Yes, we always run the faucet first, since it takes about two minutes for the hot water to reach the kitchen.

Thanks for the input. I guess I'll stay with my 120 degree controller, or perhaps keep an eye on Ebay for the hotter controller.
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Old 09-12-2007, 05:43 PM   #12
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Originally Posted by TromboneAl View Post
I can use electric heat in the dishwasher, but that's inefficient, and makes the cycle much longer.
I am a bit surprised it takes 25 minutes and it is running all that time (circulating the water past the internal heater maybe?) to go from 120 to 130F.

Just for what some of us call 'fun', I did the calc on the cost of electric heating. I wouldn't worry about it:

Assume 3 gallons being heated from 120F to 130 F (not all the water used for all cycles is heated, I think). A BTU = one pound of water changed one degree F. A Gallon = 8.333#. So that is 3G*8.333 = 25#. 130-120 = 10F delta. 25# * 10F = 250 BTU (see, isn't this fun?).

1W provides 3.4BTU/Hr, so 250 BTU = 74 W/Hours. That is .074 KWhrs. At $0.10/KWH, that is just $.0074 per cycle. OK, throw in some heat lost to poor insulation, heat soak from the dishwasher, etc (electric heat itself is close to 100% efficient), plus the motor I guess. Even at 10x, you are talking 7 cents per cycle, minus what gas would cost.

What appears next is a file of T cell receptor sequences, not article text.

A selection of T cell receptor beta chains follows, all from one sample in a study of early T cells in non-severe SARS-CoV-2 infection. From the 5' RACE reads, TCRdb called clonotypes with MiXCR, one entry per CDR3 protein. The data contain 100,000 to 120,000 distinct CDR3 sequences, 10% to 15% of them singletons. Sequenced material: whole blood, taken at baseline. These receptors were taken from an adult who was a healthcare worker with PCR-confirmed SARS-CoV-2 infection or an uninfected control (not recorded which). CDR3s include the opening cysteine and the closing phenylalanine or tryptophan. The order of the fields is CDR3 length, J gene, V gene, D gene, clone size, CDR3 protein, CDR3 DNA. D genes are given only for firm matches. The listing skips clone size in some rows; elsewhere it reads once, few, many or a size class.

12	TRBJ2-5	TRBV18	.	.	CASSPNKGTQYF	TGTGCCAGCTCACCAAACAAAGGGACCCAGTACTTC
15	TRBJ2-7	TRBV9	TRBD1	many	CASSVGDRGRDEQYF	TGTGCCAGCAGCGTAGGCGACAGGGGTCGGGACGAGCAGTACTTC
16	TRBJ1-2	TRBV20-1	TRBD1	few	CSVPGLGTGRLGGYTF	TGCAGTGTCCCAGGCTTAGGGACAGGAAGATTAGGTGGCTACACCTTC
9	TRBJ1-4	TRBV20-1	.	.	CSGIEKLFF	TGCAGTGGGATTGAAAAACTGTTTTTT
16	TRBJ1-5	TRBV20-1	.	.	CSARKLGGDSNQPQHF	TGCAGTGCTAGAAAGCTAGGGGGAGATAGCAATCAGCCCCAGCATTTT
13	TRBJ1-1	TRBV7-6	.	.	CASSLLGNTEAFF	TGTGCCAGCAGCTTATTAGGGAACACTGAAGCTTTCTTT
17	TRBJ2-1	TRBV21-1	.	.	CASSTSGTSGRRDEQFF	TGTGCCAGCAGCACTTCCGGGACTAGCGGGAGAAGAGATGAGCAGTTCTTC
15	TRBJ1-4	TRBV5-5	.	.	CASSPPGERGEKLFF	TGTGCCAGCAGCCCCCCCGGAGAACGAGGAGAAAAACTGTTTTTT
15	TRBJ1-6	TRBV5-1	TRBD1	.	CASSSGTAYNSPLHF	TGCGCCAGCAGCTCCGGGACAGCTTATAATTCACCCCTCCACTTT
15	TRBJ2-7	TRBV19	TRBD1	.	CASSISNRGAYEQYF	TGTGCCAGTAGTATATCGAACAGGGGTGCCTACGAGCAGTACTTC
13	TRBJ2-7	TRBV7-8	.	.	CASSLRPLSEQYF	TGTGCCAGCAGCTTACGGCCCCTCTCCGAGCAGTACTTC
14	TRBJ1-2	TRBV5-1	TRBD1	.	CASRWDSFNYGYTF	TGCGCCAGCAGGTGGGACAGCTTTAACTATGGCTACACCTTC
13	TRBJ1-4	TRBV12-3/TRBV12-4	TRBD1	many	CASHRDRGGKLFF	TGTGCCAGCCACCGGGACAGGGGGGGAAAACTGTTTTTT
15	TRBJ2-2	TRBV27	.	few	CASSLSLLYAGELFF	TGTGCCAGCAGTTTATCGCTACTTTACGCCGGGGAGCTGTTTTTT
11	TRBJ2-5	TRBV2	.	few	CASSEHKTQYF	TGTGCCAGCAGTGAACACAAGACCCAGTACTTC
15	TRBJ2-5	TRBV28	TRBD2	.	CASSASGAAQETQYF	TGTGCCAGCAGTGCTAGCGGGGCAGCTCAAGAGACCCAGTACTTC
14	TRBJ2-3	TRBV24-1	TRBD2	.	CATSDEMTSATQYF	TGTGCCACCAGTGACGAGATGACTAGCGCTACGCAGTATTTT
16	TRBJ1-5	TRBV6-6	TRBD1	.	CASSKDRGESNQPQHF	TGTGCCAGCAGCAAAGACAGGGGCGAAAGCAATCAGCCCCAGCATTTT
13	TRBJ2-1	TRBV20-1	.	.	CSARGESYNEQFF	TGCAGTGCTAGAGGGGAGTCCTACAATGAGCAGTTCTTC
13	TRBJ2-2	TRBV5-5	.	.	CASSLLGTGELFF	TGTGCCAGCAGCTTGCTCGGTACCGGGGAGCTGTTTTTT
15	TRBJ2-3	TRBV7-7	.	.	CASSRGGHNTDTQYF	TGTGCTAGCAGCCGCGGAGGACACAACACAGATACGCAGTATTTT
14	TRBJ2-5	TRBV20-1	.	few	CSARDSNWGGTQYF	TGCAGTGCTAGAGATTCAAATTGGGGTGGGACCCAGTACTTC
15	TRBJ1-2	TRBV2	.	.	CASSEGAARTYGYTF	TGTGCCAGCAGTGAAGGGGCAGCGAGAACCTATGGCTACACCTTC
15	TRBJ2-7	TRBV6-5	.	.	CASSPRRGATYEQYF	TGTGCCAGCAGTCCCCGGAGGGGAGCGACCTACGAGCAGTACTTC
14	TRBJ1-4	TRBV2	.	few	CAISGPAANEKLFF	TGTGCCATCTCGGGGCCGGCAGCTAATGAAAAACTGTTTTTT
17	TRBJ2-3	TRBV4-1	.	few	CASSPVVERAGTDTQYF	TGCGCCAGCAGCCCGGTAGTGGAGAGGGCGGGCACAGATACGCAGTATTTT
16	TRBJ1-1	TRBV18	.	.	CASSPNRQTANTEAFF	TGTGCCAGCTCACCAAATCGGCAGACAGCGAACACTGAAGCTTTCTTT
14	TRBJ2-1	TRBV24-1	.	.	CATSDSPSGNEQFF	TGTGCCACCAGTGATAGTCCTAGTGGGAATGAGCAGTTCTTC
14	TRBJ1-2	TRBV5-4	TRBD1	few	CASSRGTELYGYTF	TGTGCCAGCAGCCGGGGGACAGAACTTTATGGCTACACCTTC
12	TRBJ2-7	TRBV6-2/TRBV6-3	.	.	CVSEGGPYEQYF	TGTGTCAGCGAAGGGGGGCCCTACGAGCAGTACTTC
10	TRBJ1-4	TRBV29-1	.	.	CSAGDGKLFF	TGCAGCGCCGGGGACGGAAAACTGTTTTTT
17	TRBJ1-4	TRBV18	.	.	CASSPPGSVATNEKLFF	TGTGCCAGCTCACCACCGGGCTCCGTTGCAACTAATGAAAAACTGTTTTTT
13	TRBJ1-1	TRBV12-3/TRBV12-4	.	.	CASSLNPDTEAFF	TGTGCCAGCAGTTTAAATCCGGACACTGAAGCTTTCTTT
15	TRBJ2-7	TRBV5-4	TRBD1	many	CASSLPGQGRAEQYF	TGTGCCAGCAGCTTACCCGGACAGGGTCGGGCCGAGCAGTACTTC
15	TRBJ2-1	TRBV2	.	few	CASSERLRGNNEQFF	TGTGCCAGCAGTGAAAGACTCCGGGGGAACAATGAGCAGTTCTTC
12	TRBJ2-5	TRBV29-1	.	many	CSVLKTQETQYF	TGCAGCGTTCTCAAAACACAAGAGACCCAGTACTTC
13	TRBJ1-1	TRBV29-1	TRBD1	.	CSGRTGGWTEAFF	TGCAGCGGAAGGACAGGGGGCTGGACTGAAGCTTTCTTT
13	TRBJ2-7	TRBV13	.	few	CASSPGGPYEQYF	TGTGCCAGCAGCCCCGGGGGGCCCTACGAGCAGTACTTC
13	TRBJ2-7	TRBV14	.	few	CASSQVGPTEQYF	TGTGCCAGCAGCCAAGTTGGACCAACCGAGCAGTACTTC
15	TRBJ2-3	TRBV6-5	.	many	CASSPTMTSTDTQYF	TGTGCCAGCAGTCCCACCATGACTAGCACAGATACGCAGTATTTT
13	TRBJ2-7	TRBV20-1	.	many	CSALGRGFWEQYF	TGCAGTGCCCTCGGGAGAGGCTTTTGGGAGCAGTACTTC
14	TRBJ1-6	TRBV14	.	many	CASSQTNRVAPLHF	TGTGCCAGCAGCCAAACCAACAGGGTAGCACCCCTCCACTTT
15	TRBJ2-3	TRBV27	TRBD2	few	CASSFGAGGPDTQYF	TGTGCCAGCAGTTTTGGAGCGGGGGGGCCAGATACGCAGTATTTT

Whenever I do calculations like this, I wonder - how does my electric bill get so high? Refridge, freezer, dryer, well and a thousand small things.

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Old 09-12-2007, 06:54 PM   #13
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Originally Posted by TromboneAl View Post
I considered that, and agree with it. But it takes our dishwasher a long time (25 minutes) to get the water from 120 degrees to 130, and it's noisily churning away that entire time.
Thanks for the input. I guess I'll stay with my 120 degree controller, or perhaps keep an eye on Ebay for the hotter controller.
How old is that dishwasher?!? That's gotta be a problem. We could probably achieve the same results with a pot of water and a cigarette lighter...

I've seen ads for Energy Star dishwashers, and perhaps the money on a thermal mixing valve would be better spent on a new dishwasher.
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Old 09-12-2007, 07:00 PM   #14
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The dishwasher is from 1996. If you guys would stop helping me fix it each time it breaks, we could get a new one.
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Old 09-12-2007, 07:31 PM   #15
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The dishwasher is from 1996. If you guys would stop helping me fix it each time it breaks, we could get a new one.
Next time it breaks, don't ask.